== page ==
UPDATE 2-ECB's Constancio watching more than just April inflation data
* Constancio says has no target for April inflation data
* Says ECB has "several tools available"
* Noyer says a strong euro is a powerful deflationary factor
* Draghi tells meeting QE remains "some way off" - source (Adds Draghi, IMF official)
By Eva Taylor
FRANKFURT, April 28 (Reuters) - The European Central Bank's vice president said on Monday that April's inflation figures due later this week should not alone trigger a policy change because "it's not just one or two numbers that matter".
Separately, ECB President Mario Draghi told lawmakers from Germany's ruling coalition that low inflation would persist but quantitative easing remains a way off, according to a source who took part in the meeting in the German city of Koenigswinter.
Euro zone inflation is running at 0.5 percent - far below the ECB's medium-term target of just below 2 percent. The April data are due on Wednesday. A Reuters poll points to a reading of 0.8 percent.
But ECB Vice President Vitor Constancio told reporters in Frankfurt: "I do not have any target in mind. It's an important information but not the only aspect that can lead to any decision.
"What we need is a more fundamental view on a possible revised medium-term path for inflation. It's not just one or two numbers that matter."
Constancio's comments appeared at odds with remarks last week from another member of the ECB's policymaking Governing Council, Luc Coene, who said a lower-than-expected April reading could trigger policy action.
The ECB holds its next policy meeting on May 8, in Brussels.
Asked if the ECB had any policy tools ready to go, Constancio replied: "There are several tools available. As we've said before, we will act if we need to."
Last week, Draghi gave his clearest indication yet that the central bank could print money to buy assets if the outlook for inflation deteriorated, and identified a rise in the euro as a potential trigger for action.
EXCHANGE RATE DRAG
On Monday, Draghi told German lawmakers he did not currently see a deflation scenario, according to the source who attended the meeting. But the source said the ECB chief did see "a problem of ongoing low inflation rates, which could lead to measures".
"He mentioned quantitative easing in this context but made clear that we're still some way off QE," the source added.
Another heavyweight ECB policymaker, Christian Noyer, said in Paris on Monday that the euro's current strength was a powerful deflationary factor and low inflation was likely to persist in the euro zone for some time.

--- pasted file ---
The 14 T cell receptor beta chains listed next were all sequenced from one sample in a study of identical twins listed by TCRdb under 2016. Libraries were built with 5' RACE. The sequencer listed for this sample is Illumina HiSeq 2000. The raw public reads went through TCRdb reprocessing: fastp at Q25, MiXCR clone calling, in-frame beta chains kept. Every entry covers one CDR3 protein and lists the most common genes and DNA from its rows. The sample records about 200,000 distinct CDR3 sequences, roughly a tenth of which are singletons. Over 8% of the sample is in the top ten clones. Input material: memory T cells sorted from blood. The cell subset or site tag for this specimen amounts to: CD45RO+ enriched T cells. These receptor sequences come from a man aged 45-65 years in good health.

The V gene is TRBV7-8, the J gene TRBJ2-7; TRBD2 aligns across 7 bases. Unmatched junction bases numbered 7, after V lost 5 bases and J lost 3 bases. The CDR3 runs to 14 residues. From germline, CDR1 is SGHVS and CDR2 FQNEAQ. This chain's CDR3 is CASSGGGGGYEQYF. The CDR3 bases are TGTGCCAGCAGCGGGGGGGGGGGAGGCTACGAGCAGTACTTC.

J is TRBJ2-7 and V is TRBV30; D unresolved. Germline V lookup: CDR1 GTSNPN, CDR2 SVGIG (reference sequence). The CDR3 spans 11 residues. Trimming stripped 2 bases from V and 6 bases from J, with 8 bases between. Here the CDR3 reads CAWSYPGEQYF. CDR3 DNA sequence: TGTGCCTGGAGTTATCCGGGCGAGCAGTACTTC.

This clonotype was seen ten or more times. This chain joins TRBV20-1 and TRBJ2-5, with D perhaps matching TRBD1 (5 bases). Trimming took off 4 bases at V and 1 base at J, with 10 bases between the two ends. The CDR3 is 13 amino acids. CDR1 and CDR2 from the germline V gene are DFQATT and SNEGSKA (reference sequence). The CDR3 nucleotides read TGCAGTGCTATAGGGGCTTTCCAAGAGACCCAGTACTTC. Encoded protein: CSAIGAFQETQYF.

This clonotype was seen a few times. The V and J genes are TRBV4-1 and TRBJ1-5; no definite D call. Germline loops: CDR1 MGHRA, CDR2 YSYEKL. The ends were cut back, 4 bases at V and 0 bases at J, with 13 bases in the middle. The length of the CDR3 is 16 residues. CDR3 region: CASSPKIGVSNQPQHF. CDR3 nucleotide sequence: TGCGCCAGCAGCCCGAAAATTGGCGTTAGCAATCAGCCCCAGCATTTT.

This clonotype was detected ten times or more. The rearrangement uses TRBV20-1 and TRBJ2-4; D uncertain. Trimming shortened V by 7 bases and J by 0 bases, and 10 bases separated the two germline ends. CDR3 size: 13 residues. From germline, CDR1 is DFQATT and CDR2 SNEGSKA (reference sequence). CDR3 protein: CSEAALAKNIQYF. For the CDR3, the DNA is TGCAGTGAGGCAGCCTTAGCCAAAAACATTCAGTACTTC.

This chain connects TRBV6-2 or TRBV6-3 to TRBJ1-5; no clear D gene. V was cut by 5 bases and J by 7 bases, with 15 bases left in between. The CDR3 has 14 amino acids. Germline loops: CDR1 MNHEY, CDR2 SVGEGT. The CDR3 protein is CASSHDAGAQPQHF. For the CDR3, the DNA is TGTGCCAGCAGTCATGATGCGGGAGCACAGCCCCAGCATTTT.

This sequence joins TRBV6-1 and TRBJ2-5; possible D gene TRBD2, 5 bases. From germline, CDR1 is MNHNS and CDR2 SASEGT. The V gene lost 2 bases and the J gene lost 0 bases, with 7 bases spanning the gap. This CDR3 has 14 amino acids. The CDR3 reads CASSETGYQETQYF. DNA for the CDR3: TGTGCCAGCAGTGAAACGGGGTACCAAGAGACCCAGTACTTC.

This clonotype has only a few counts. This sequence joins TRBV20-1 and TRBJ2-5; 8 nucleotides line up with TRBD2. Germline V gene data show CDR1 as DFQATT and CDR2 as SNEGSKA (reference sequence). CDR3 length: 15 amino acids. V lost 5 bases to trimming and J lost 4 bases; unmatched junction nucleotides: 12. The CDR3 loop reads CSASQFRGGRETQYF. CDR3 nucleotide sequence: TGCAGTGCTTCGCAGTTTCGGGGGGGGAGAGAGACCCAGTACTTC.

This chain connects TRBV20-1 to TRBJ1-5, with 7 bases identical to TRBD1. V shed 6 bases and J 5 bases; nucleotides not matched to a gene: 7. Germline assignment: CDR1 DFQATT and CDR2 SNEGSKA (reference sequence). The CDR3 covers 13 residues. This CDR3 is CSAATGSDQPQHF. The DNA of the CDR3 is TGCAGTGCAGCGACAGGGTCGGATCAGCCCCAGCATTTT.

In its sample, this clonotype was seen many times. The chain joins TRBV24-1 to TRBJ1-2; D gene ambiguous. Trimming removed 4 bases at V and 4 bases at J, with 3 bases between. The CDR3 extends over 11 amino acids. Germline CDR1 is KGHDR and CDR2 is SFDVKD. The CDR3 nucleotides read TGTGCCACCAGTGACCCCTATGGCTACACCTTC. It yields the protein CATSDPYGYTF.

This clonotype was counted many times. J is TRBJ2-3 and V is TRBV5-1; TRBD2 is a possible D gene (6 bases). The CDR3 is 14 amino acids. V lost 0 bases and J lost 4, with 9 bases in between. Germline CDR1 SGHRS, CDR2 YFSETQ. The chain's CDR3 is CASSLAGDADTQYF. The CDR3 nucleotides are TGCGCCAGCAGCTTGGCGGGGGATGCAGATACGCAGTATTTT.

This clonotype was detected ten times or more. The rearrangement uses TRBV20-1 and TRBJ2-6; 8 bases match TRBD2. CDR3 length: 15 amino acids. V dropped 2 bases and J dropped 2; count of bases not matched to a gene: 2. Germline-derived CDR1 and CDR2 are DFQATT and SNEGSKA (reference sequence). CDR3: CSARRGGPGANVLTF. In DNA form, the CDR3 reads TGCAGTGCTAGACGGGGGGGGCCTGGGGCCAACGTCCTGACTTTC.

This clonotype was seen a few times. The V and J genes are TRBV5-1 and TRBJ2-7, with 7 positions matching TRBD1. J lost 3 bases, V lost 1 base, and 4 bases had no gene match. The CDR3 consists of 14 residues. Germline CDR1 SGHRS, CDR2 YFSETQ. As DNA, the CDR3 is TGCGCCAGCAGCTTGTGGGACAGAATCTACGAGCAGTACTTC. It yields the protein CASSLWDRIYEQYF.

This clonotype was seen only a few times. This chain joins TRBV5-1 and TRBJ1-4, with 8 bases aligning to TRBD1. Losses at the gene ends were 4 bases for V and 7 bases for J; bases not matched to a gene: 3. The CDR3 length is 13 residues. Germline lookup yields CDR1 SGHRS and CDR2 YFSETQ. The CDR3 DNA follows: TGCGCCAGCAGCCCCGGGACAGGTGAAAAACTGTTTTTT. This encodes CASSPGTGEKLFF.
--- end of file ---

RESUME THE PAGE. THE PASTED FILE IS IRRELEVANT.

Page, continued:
"An increase in the exchange rate is equivalent to an unintended and unwanted tightening of monetary policy," Noyer, who is also governor of the Bank of France, said in an annual letter to the French president.
At about $1.38 currently, the euro's strength drives import prices lower and weighs on overall inflation.
Noyer's comments echoed remarks on the exchange rate from Draghi, who last Thursday reiterated the ECB's message that "the exchange rate is an increasingly important factor in our assessment of the outlook for price stability".
Constancio listed several challenges facing the euro zone, including "a low inflation period that threatens to aggravate the burden of the debt overhang still besetting governments and private economic agents".
He said the bloc also still faces major challenges in terms of lacklustre growth, excessive unemployment and significant financial fragmentation - or uneven financial conditions.
The euro zone had made encouraging progress after facing the risk of break-up two years ago but this "does not mean we are entirely out of the danger zone", the vice president said.
"We have certainly turned a corner and stabilised the situation," he added. "(But)... it is too soon to declare that the crisis is over."
A senior International Monetary Fund official said on Monday the ECB should do "everything it can" to tackle low growth and inflation but governments must also shape up their economies.
Jose Vinals, director of the IMF's monetary and capital markets department, said a multi-pronged policy approach was needed to buoy the 18-country euro zone. (Additional reporting by Leigh Thomas in Paris and Matthias Inverardi in Koenigswinter, Germany; Writing by Paul Carrel; Editing by Jeremy Gaunt and Alison Williams)